It isn’t often that a play begins with a three-minute sequence of a man making a sandwich, and ends up becoming one of the most touching pieces of theatre you can imagine.

Essential Collective Theatre’s production of The Drawer Boy, directed by Monica Dufault and written by Michael Healey, brings us back to the summer of 1972. Long-time friends, Angus and Morgan (played by Tony Munch and JD Nicholsen) have lived on a small farm in Ontario since returning from the war thirty years previous. Their routine is interrupted when Miles (Landon Doak), an actor writing a play about farming, arrives from Toronto to gain first-hand insight into what life is really like on a farm. It isn’t long before he’s getting his hands dirty (and learning how to properly reverse a tractor without harming those around him), but the longer he spends on the farm, the more secrets come to light.

Munch, Doak and Nicholsen in The Drawer Boy. Photos: Lauren

Munch, Doak and Nicholsen in The Drawer Boy. Photos: Lauren Garbutt

Dufault assembled an all-star cast of actors to tackle this difficult material. Doak charms as the seemingly clueless city boy, who’s never held a chainsaw much less milked a cow, and contrasts marvelously with Nicholsen’s Morgan, a hardened, no-nonsense farmer whose only soft spot lies for his friend. Munch pulls at everyone’s heartstrings as Angus, whose ability to retain memories was damaged during the war. He manages to communicate great depth with very little dialogue (much of it repetitive), and in the final scenes of the play he leaves you absolutely speechless with an emotional outburst that should win him a Dora Award.

The set, designed by David Antscherl, is a farmhouse kitchen built up on a platform, connected to an outside deck and leading outside (where some familiar trees stood, for those who saw Falling: A Wake in 2015). What made the set particularly impressive were the tiny details that made it look unfinished (to meld with the story that Morgan tells Angus about a house they were going to build together). Green paint covers the wall above the fridge and the stove, but the rest of the room remains a mustard yellow, and we can see the remains of dimension markings on a side wall. Most important is the faded spot on the wall where something once hung, but has since been removed. Also integral to the plot are costumes (designed by Roberta Doylend), in particular those of Miles, as he slowly transitions from a fashionable Toronto wardrobe complete with leather shoes, to clothes much more suitable for a farm boy, and finally ending in flannel and boots to match his comrades.thedrawerboy-teaser-12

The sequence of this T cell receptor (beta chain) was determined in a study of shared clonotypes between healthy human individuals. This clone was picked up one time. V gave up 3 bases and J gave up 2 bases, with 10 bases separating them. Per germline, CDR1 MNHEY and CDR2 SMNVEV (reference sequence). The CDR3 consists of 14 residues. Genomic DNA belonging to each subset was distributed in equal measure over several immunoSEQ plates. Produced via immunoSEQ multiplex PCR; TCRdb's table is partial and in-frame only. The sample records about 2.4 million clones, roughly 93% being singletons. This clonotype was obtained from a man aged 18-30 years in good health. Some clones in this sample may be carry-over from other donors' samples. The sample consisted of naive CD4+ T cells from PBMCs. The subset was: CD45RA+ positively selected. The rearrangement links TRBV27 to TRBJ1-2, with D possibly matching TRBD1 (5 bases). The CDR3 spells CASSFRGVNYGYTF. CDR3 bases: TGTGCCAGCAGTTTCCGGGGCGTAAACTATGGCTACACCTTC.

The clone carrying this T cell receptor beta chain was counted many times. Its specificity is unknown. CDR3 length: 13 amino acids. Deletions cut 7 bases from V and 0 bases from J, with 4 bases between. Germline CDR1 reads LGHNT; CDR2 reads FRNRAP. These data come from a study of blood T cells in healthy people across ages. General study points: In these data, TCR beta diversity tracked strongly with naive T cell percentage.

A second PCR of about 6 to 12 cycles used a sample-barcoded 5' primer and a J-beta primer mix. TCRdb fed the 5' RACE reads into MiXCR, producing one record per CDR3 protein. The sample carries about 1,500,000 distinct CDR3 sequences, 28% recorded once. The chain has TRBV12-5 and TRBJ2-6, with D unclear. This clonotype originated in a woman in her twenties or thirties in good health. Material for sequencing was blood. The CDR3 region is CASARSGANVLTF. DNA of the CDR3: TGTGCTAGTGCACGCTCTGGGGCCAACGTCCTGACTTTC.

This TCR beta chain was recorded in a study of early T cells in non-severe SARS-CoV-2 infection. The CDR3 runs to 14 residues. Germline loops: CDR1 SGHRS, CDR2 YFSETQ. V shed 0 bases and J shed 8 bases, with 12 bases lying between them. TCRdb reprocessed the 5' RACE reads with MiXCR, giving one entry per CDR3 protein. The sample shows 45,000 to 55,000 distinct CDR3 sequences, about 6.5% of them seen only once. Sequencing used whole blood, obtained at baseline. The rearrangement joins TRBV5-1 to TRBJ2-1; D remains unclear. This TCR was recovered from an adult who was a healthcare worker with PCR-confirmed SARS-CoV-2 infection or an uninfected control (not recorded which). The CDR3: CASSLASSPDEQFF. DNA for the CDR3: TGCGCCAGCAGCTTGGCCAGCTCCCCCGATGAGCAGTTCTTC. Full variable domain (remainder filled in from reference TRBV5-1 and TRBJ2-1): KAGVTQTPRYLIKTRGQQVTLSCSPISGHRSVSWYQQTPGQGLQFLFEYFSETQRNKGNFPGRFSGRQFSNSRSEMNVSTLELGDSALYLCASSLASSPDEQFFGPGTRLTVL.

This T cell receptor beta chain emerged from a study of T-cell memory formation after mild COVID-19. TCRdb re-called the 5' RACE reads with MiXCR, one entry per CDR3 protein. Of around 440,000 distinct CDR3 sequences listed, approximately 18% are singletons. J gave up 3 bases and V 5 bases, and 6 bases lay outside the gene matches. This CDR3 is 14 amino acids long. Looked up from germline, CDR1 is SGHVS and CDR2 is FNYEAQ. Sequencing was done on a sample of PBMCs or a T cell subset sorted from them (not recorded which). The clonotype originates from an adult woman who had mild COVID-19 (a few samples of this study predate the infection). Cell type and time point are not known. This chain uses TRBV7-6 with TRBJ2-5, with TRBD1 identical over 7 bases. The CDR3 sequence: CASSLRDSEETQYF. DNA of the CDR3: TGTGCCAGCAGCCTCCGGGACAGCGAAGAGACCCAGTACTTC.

The Drawer Boy (as in someone who draws, not a dresser drawer as you might initially think), is a moving piece about friendship, farming, and the lengths people will go to protect the ones they love. It serves as an excellent reminder to those of us who are far removed from the farming community just how difficult that lifestyle is, physically, emotionally, and financially. It’s also one of the few pieces of theatre I’ve seen depicting such a pure friendship between two adult men, and as such offers an important step towards breaking down the toxic culture of masculinity, which remains a concern 18 years after the play was written.

There’s nothing flashy or pretentious about this production, but beyond being a masterclass in acting, it reminds us that sometimes the simple things in life, like counting the stars or enjoying a sandwich with a good friend, are the most important of all.

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